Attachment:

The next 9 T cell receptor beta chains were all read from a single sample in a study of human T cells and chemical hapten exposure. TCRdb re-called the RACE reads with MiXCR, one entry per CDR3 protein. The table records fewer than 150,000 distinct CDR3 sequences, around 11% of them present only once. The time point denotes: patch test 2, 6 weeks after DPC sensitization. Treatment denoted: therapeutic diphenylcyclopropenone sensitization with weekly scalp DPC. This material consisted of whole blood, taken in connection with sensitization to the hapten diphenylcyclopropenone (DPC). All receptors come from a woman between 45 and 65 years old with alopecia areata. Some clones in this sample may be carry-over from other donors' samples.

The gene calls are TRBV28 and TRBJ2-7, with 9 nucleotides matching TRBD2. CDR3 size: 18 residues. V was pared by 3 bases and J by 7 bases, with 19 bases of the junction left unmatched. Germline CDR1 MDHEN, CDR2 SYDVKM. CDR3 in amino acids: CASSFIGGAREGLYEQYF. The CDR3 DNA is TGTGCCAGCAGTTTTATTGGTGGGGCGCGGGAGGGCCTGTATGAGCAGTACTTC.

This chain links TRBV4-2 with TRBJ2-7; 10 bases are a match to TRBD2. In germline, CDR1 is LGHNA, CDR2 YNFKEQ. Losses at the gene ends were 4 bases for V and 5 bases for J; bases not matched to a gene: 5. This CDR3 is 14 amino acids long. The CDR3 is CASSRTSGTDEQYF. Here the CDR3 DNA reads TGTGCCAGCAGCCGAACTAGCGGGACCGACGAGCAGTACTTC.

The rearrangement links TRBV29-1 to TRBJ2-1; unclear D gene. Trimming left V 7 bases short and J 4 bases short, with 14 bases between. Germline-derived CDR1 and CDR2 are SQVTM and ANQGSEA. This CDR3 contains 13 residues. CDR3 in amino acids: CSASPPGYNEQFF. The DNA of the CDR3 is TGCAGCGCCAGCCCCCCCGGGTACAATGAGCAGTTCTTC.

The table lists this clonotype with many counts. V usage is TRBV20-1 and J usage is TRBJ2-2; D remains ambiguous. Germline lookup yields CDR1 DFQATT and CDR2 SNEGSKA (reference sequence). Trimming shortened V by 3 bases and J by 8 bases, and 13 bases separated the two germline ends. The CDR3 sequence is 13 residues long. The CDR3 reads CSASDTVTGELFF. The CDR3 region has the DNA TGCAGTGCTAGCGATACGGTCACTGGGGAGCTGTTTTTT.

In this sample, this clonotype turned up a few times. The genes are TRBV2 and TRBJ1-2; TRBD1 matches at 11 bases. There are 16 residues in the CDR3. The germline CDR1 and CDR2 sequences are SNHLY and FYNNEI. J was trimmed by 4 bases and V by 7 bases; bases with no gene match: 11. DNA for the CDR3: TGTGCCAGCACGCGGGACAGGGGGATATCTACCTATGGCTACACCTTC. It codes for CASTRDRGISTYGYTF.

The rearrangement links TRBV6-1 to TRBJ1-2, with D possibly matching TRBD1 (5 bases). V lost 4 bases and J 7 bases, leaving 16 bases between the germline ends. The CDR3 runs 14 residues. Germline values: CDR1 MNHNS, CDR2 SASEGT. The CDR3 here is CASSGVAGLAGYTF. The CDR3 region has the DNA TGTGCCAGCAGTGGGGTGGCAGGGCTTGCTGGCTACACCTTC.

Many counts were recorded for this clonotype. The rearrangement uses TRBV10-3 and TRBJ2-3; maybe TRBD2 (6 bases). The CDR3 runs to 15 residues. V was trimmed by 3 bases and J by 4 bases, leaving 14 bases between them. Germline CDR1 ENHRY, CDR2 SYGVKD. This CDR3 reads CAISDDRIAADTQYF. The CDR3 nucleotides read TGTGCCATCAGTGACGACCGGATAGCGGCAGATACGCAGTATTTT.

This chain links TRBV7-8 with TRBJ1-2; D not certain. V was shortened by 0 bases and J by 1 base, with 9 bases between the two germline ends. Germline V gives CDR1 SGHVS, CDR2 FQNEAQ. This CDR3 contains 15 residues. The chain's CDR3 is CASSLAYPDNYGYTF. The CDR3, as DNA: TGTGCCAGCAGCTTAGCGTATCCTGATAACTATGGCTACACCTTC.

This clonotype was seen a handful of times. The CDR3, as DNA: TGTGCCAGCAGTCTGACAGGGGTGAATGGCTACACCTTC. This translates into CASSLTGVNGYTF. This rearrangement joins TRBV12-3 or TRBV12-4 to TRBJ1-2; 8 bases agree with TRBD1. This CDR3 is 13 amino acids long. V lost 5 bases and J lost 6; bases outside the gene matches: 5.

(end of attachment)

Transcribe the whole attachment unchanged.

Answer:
The next 9 T cell receptor beta chains were all read from a single sample in a study of human T cells and chemical hapten exposure. TCRdb re-called the RACE reads with MiXCR, one entry per CDR3 protein. The table records fewer than 150,000 distinct CDR3 sequences, around 11% of them present only once. The time point denotes: patch test 2, 6 weeks after DPC sensitization. Treatment denoted: therapeutic diphenylcyclopropenone sensitization with weekly scalp DPC. This material consisted of whole blood, taken in connection with sensitization to the hapten diphenylcyclopropenone (DPC). All receptors come from a woman between 45 and 65 years old with alopecia areata. Some clones in this sample may be carry-over from other donors' samples.

The gene calls are TRBV28 and TRBJ2-7, with 9 nucleotides matching TRBD2. CDR3 size: 18 residues. V was pared by 3 bases and J by 7 bases, with 19 bases of the junction left unmatched. Germline CDR1 MDHEN, CDR2 SYDVKM. CDR3 in amino acids: CASSFIGGAREGLYEQYF. The CDR3 DNA is TGTGCCAGCAGTTTTATTGGTGGGGCGCGGGAGGGCCTGTATGAGCAGTACTTC.

This chain links TRBV4-2 with TRBJ2-7; 10 bases are a match to TRBD2. In germline, CDR1 is LGHNA, CDR2 YNFKEQ. Losses at the gene ends were 4 bases for V and 5 bases for J; bases not matched to a gene: 5. This CDR3 is 14 amino acids long. The CDR3 is CASSRTSGTDEQYF. Here the CDR3 DNA reads TGTGCCAGCAGCCGAACTAGCGGGACCGACGAGCAGTACTTC.

The rearrangement links TRBV29-1 to TRBJ2-1; unclear D gene. Trimming left V 7 bases short and J 4 bases short, with 14 bases between. Germline-derived CDR1 and CDR2 are SQVTM and ANQGSEA. This CDR3 contains 13 residues. CDR3 in amino acids: CSASPPGYNEQFF. The DNA of the CDR3 is TGCAGCGCCAGCCCCCCCGGGTACAATGAGCAGTTCTTC.

The table lists this clonotype with many counts. V usage is TRBV20-1 and J usage is TRBJ2-2; D remains ambiguous. Germline lookup yields CDR1 DFQATT and CDR2 SNEGSKA (reference sequence). Trimming shortened V by 3 bases and J by 8 bases, and 13 bases separated the two germline ends. The CDR3 sequence is 13 residues long. The CDR3 reads CSASDTVTGELFF. The CDR3 region has the DNA TGCAGTGCTAGCGATACGGTCACTGGGGAGCTGTTTTTT.

In this sample, this clonotype turned up a few times. The genes are TRBV2 and TRBJ1-2; TRBD1 matches at 11 bases. There are 16 residues in the CDR3. The germline CDR1 and CDR2 sequences are SNHLY and FYNNEI. J was trimmed by 4 bases and V by 7 bases; bases with no gene match: 11. DNA for the CDR3: TGTGCCAGCACGCGGGACAGGGGGATATCTACCTATGGCTACACCTTC. It codes for CASTRDRGISTYGYTF.

The rearrangement links TRBV6-1 to TRBJ1-2, with D possibly matching TRBD1 (5 bases). V lost 4 bases and J 7 bases, leaving 16 bases between the germline ends. The CDR3 runs 14 residues. Germline values: CDR1 MNHNS, CDR2 SASEGT. The CDR3 here is CASSGVAGLAGYTF. The CDR3 region has the DNA TGTGCCAGCAGTGGGGTGGCAGGGCTTGCTGGCTACACCTTC.

Many counts were recorded for this clonotype. The rearrangement uses TRBV10-3 and TRBJ2-3; maybe TRBD2 (6 bases). The CDR3 runs to 15 residues. V was trimmed by 3 bases and J by 4 bases, leaving 14 bases between them. Germline CDR1 ENHRY, CDR2 SYGVKD. This CDR3 reads CAISDDRIAADTQYF. The CDR3 nucleotides read TGTGCCATCAGTGACGACCGGATAGCGGCAGATACGCAGTATTTT.

This chain links TRBV7-8 with TRBJ1-2; D not certain. V was shortened by 0 bases and J by 1 base, with 9 bases between the two germline ends. Germline V gives CDR1 SGHVS, CDR2 FQNEAQ. This CDR3 contains 15 residues. The chain's CDR3 is CASSLAYPDNYGYTF. The CDR3, as DNA: TGTGCCAGCAGCTTAGCGTATCCTGATAACTATGGCTACACCTTC.

This clonotype was seen a handful of times. The CDR3, as DNA: TGTGCCAGCAGTCTGACAGGGGTGAATGGCTACACCTTC. This translates into CASSLTGVNGYTF. This rearrangement joins TRBV12-3 or TRBV12-4 to TRBJ1-2; 8 bases agree with TRBD1. This CDR3 is 13 amino acids long. V lost 5 bases and J lost 6; bases outside the gene matches: 5.